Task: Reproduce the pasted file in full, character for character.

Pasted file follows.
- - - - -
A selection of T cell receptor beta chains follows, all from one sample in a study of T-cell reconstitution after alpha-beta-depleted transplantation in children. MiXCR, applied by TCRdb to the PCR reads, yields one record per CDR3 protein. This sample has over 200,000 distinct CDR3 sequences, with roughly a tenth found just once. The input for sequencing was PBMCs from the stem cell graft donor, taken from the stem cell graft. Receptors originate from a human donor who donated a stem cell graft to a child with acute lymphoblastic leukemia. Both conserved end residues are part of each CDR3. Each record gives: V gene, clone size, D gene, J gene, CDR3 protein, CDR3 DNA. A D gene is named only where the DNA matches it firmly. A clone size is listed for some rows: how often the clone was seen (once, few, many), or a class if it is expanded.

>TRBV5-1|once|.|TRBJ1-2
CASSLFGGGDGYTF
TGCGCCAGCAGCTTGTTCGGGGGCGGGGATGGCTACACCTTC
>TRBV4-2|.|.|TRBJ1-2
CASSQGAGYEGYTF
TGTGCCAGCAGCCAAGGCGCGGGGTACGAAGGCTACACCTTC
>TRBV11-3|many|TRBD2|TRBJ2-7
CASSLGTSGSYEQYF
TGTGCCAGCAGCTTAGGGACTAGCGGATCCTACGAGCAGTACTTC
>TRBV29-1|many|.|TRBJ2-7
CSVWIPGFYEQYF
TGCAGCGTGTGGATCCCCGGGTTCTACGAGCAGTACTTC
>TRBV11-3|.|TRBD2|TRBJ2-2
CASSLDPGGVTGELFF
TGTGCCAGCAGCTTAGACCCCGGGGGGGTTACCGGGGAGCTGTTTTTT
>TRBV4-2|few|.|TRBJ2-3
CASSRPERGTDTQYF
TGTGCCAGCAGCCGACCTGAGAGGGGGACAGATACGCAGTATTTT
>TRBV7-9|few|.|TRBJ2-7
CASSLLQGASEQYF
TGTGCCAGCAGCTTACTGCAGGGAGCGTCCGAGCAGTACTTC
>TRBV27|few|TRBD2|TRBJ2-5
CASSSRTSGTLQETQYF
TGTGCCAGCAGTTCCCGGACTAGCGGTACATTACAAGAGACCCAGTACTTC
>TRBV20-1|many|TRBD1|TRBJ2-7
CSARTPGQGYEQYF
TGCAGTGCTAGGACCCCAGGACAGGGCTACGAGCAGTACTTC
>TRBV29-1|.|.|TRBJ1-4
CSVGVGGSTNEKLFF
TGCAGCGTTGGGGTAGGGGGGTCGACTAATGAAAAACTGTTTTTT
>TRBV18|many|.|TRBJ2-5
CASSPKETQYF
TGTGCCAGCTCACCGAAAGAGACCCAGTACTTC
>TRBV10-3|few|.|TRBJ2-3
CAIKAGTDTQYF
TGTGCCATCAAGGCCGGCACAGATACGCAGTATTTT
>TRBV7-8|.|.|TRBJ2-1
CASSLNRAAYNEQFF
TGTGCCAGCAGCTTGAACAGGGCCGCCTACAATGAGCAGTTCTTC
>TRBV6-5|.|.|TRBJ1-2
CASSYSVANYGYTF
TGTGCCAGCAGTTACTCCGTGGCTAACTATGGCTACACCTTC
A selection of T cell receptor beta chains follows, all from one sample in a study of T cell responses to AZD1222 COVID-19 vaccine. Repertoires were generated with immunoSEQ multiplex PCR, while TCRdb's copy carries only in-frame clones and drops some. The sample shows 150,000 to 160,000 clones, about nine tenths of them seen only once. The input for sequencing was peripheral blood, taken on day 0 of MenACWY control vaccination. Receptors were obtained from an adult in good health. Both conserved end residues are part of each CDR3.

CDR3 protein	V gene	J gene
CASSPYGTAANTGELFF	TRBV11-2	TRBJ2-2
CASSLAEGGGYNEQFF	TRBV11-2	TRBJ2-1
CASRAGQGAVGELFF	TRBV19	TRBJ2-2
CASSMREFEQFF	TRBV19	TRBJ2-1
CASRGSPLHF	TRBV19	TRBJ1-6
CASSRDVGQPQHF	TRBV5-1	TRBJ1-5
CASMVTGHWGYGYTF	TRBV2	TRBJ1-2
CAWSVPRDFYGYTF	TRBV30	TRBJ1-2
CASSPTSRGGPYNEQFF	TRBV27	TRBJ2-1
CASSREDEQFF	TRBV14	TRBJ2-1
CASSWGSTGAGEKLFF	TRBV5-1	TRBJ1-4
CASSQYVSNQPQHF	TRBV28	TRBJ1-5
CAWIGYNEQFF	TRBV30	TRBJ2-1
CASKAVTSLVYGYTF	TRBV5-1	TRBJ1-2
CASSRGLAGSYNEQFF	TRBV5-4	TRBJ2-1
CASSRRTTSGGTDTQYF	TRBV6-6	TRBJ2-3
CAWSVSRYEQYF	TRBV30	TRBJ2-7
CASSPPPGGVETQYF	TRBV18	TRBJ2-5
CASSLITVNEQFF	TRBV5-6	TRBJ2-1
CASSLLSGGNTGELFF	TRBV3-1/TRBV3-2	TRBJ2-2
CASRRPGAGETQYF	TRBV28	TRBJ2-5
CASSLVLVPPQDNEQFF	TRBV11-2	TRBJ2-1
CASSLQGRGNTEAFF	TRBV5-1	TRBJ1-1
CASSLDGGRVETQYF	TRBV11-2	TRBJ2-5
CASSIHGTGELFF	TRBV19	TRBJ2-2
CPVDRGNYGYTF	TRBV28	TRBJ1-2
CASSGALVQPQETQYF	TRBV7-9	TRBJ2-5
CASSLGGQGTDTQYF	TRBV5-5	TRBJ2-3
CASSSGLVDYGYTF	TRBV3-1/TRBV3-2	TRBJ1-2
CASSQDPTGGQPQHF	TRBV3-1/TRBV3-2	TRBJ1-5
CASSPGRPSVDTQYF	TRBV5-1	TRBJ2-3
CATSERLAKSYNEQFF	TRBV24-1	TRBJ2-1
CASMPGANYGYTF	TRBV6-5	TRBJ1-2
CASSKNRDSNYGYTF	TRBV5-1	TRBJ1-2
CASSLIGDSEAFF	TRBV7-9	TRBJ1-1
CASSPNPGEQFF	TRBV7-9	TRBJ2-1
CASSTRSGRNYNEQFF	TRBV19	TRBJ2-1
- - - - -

A selection of T cell receptor beta chains follows, all from one sample in a study of T-cell reconstitution after alpha-beta-depleted transplantation in children. MiXCR, applied by TCRdb to the PCR reads, yields one record per CDR3 protein. This sample has over 200,000 distinct CDR3 sequences, with roughly a tenth found just once. The input for sequencing was PBMCs from the stem cell graft donor, taken from the stem cell graft. Receptors originate from a human donor who donated a stem cell graft to a child with acute lymphoblastic leukemia. Both conserved end residues are part of each CDR3. Each record gives: V gene, clone size, D gene, J gene, CDR3 protein, CDR3 DNA. A D gene is named only where the DNA matches it firmly. A clone size is listed for some rows: how often the clone was seen (once, few, many), or a class if it is expanded.

>TRBV5-1|once|.|TRBJ1-2
CASSLFGGGDGYTF
TGCGCCAGCAGCTTGTTCGGGGGCGGGGATGGCTACACCTTC
>TRBV4-2|.|.|TRBJ1-2
CASSQGAGYEGYTF
TGTGCCAGCAGCCAAGGCGCGGGGTACGAAGGCTACACCTTC
>TRBV11-3|many|TRBD2|TRBJ2-7
CASSLGTSGSYEQYF
TGTGCCAGCAGCTTAGGGACTAGCGGATCCTACGAGCAGTACTTC
>TRBV29-1|many|.|TRBJ2-7
CSVWIPGFYEQYF
TGCAGCGTGTGGATCCCCGGGTTCTACGAGCAGTACTTC
>TRBV11-3|.|TRBD2|TRBJ2-2
CASSLDPGGVTGELFF
TGTGCCAGCAGCTTAGACCCCGGGGGGGTTACCGGGGAGCTGTTTTTT
>TRBV4-2|few|.|TRBJ2-3
CASSRPERGTDTQYF
TGTGCCAGCAGCCGACCTGAGAGGGGGACAGATACGCAGTATTTT
>TRBV7-9|few|.|TRBJ2-7
CASSLLQGASEQYF
TGTGCCAGCAGCTTACTGCAGGGAGCGTCCGAGCAGTACTTC
>TRBV27|few|TRBD2|TRBJ2-5
CASSSRTSGTLQETQYF
TGTGCCAGCAGTTCCCGGACTAGCGGTACATTACAAGAGACCCAGTACTTC
>TRBV20-1|many|TRBD1|TRBJ2-7
CSARTPGQGYEQYF
TGCAGTGCTAGGACCCCAGGACAGGGCTACGAGCAGTACTTC
>TRBV29-1|.|.|TRBJ1-4
CSVGVGGSTNEKLFF
TGCAGCGTTGGGGTAGGGGGGTCGACTAATGAAAAACTGTTTTTT
>TRBV18|many|.|TRBJ2-5
CASSPKETQYF
TGTGCCAGCTCACCGAAAGAGACCCAGTACTTC
>TRBV10-3|few|.|TRBJ2-3
CAIKAGTDTQYF
TGTGCCATCAAGGCCGGCACAGATACGCAGTATTTT
>TRBV7-8|.|.|TRBJ2-1
CASSLNRAAYNEQFF
TGTGCCAGCAGCTTGAACAGGGCCGCCTACAATGAGCAGTTCTTC
>TRBV6-5|.|.|TRBJ1-2
CASSYSVANYGYTF
TGTGCCAGCAGTTACTCCGTGGCTAACTATGGCTACACCTTC
A selection of T cell receptor beta chains follows, all from one sample in a study of T cell responses to AZD1222 COVID-19 vaccine. Repertoires were generated with immunoSEQ multiplex PCR, while TCRdb's copy carries only in-frame clones and drops some. The sample shows 150,000 to 160,000 clones, about nine tenths of them seen only once. The input for sequencing was peripheral blood, taken on day 0 of MenACWY control vaccination. Receptors were obtained from an adult in good health. Both conserved end residues are part of each CDR3.

CDR3 protein	V gene	J gene
CASSPYGTAANTGELFF	TRBV11-2	TRBJ2-2
CASSLAEGGGYNEQFF	TRBV11-2	TRBJ2-1
CASRAGQGAVGELFF	TRBV19	TRBJ2-2
CASSMREFEQFF	TRBV19	TRBJ2-1
CASRGSPLHF	TRBV19	TRBJ1-6
CASSRDVGQPQHF	TRBV5-1	TRBJ1-5
CASMVTGHWGYGYTF	TRBV2	TRBJ1-2
CAWSVPRDFYGYTF	TRBV30	TRBJ1-2
CASSPTSRGGPYNEQFF	TRBV27	TRBJ2-1
CASSREDEQFF	TRBV14	TRBJ2-1
CASSWGSTGAGEKLFF	TRBV5-1	TRBJ1-4
CASSQYVSNQPQHF	TRBV28	TRBJ1-5
CAWIGYNEQFF	TRBV30	TRBJ2-1
CASKAVTSLVYGYTF	TRBV5-1	TRBJ1-2
CASSRGLAGSYNEQFF	TRBV5-4	TRBJ2-1
CASSRRTTSGGTDTQYF	TRBV6-6	TRBJ2-3
CAWSVSRYEQYF	TRBV30	TRBJ2-7
CASSPPPGGVETQYF	TRBV18	TRBJ2-5
CASSLITVNEQFF	TRBV5-6	TRBJ2-1
CASSLLSGGNTGELFF	TRBV3-1/TRBV3-2	TRBJ2-2
CASRRPGAGETQYF	TRBV28	TRBJ2-5
CASSLVLVPPQDNEQFF	TRBV11-2	TRBJ2-1
CASSLQGRGNTEAFF	TRBV5-1	TRBJ1-1
CASSLDGGRVETQYF	TRBV11-2	TRBJ2-5
CASSIHGTGELFF	TRBV19	TRBJ2-2
CPVDRGNYGYTF	TRBV28	TRBJ1-2
CASSGALVQPQETQYF	TRBV7-9	TRBJ2-5
CASSLGGQGTDTQYF	TRBV5-5	TRBJ2-3
CASSSGLVDYGYTF	TRBV3-1/TRBV3-2	TRBJ1-2
CASSQDPTGGQPQHF	TRBV3-1/TRBV3-2	TRBJ1-5
CASSPGRPSVDTQYF	TRBV5-1	TRBJ2-3
CATSERLAKSYNEQFF	TRBV24-1	TRBJ2-1
CASMPGANYGYTF	TRBV6-5	TRBJ1-2
CASSKNRDSNYGYTF	TRBV5-1	TRBJ1-2
CASSLIGDSEAFF	TRBV7-9	TRBJ1-1
CASSPNPGEQFF	TRBV7-9	TRBJ2-1
CASSTRSGRNYNEQFF	TRBV19	TRBJ2-1